BOSTON — Suffice it to say that Joel Embiid has had a journey.
Born in Yaoundé, Cameroon, Embiid first picked up basketball when he was a very tall teenage volleyball player. He got invited to Luc Mbah a Moute’s camp, flashed potential, moved to Florida for high school hoops, soon found himself picked third in the NBA draft, and sat on the sidelines for two full seasons because of injury before debuting for the Sixers.
Embiid is now the league’s MVP.
The NBA announced Tuesday night that Embiid expectedly came first in this year’s voting after consecutive runner-up finishes to Nuggets star Nikola Jokic.
While the MVP race tends to inspire intense debate, Embiid amassed formidable credentials to become the Sixers’ first MVP since Allen Iverson in the 2000-01 season.
Embiid won his second straight scoring title, averaging 33.1 points on a tremendous, career-best 65.5 true shooting percentage. He only scored under 30 points in 10 of his 66 regular-season appearances and posted over 50 on three occasions.
On both sides of the ball, Embiid was excellent late in close games. He was fearsome to defend from the nail and elbow, showing off wing-like agility, smooth mid-range scoring skills, and faith in his teammates to convert the many open jumpers he could create.
“I think I’m unguardable,” Embiid said in March. “It’s all about using that and trying to make my teammates better. With that comes a lot of double teams and triple teams every single game, so it’s about, how do I make my teammates better every day?”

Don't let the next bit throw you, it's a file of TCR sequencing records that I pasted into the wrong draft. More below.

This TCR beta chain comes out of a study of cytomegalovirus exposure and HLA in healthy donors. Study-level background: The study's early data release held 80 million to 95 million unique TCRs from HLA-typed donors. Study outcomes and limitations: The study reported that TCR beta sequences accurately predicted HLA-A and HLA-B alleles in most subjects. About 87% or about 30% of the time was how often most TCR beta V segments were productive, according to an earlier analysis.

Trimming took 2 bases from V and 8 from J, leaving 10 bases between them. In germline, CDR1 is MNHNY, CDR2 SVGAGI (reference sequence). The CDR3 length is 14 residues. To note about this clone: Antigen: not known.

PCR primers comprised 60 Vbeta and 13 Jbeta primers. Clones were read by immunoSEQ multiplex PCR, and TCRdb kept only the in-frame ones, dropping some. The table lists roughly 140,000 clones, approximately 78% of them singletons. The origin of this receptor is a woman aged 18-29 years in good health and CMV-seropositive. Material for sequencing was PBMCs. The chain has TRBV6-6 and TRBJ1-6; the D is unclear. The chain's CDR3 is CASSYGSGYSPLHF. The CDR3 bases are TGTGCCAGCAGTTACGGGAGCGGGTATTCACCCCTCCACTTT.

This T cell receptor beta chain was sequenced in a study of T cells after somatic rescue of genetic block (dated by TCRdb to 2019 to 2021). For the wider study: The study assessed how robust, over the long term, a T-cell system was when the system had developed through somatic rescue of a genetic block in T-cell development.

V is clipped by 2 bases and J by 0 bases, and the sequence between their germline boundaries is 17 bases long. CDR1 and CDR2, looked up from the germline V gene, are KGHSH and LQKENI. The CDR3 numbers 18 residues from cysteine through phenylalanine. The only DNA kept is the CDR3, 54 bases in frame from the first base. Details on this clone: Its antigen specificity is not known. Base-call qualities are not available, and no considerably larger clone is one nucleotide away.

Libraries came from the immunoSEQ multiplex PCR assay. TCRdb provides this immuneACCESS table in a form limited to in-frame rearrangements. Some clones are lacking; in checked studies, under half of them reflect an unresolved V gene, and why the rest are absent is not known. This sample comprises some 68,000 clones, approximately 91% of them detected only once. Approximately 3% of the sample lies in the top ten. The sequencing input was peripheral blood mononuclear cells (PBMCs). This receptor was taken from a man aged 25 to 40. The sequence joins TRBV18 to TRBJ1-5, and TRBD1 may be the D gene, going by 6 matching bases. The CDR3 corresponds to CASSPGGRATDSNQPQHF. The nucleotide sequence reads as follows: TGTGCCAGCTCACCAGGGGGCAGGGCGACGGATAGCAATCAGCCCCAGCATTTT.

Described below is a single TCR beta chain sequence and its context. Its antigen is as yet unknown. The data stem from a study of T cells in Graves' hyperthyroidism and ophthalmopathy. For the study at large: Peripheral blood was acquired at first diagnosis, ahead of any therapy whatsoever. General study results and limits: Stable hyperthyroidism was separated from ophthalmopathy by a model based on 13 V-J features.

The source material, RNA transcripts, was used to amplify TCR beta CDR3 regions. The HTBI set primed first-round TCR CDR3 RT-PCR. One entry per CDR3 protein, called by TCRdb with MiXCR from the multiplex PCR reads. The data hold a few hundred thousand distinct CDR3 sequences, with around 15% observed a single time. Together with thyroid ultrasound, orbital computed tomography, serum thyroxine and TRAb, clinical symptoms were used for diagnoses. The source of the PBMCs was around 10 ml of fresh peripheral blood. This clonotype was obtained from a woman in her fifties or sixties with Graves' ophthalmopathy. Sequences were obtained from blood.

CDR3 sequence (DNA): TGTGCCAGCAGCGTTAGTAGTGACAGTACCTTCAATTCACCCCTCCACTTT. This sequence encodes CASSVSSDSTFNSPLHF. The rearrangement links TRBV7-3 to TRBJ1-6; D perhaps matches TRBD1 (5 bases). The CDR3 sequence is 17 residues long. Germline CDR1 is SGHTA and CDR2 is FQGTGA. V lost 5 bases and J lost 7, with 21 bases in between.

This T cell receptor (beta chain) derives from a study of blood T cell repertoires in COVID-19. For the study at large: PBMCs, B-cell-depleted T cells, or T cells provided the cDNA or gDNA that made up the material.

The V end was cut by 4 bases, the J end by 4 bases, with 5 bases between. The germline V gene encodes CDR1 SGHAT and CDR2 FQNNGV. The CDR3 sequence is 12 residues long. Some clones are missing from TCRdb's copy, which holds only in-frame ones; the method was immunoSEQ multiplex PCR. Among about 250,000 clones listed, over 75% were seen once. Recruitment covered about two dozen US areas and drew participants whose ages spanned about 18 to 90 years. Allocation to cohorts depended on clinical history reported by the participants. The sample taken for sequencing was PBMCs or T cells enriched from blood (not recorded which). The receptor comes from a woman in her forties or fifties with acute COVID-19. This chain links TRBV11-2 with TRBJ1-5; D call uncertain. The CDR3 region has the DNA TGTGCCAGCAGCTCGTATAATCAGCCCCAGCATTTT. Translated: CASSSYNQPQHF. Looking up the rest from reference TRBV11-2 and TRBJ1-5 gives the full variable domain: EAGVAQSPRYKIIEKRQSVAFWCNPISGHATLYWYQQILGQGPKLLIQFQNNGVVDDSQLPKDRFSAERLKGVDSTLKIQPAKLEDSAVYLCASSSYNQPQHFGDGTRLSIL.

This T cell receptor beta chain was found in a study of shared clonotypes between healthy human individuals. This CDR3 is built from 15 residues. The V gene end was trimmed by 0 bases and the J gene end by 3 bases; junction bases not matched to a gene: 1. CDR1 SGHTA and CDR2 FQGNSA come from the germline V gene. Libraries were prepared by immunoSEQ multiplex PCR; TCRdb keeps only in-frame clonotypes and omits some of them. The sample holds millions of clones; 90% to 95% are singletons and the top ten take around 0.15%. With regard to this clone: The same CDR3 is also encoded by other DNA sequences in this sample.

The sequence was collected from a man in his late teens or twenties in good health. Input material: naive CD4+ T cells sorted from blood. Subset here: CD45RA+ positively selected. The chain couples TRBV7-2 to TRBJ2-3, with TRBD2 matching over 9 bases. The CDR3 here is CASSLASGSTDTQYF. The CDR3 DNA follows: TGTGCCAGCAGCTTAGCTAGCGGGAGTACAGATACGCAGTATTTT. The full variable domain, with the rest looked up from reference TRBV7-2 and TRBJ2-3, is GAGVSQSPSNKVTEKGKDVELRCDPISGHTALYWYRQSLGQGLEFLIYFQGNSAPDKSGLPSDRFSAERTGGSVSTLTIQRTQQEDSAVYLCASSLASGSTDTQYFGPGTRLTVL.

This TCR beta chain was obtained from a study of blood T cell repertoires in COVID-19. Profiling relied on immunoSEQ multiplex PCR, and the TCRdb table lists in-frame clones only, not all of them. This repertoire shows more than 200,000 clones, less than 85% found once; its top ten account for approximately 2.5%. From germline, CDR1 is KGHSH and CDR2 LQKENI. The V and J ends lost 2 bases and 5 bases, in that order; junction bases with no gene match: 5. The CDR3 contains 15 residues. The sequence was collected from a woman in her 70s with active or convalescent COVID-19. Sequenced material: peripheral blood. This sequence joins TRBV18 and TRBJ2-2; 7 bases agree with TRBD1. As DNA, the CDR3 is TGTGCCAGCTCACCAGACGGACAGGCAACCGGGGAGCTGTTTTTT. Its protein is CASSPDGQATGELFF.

The Sixers led the NBA with a 38.7 three-point percentage. Thanks in large part to Embiid, they also had the league’s best clutch defensive rating.
Embiid has called himself a “student of the game.” He’s copied point guards’ open-floor ball handling tricks, meticulously studied Kobe Bryant, Michael Jordan and Dirk Nowitzki, and added useful tools every offseason through his work with trainer Drew Hanlen.
After Doc Rivers detailed on Tuesday the many ways Embiid has improved on the floor over the past three seasons — dedication to his conditioning, dominant fourth-quarter defense, better passing, etc. — the Sixers’ head coach added, “He’s done all that, and he’s kind of given himself to the team. He’s a loner. He really is. It’s unnatural for him, and he’s doing it.”
Georges Niang described Embiid as the Sixers’ “heartbeat” and had a humorous description of the 29-year-old’s relatively reserved leadership style.
“There’s different ways of leading,” the gregarious Niang said. “You can be a loner. If you look at every single superstar that’s ever played — or Hall of Famer, or MVP — not all of them were as charismatic and outgoing as me.
“He leads in his specific way, and he’s Joel. I think his success speaks for itself.”
Ironically, the Sixers had their best record during Embiid’s career this season in the games he missed. They went 11-5 in the regular season without him and sit 2-0 in the playoffs ahead of a Round 2, Game 2 matchup Wednesday night against the Celtics.
The Sixers listed Embiid as doubtful for that contest because of his right knee sprain. After Game 2, they’ll head back to Philadelphia and host the Celtics on Friday night.
Whatever transpires with Embiid’s injury, the MVP will be home.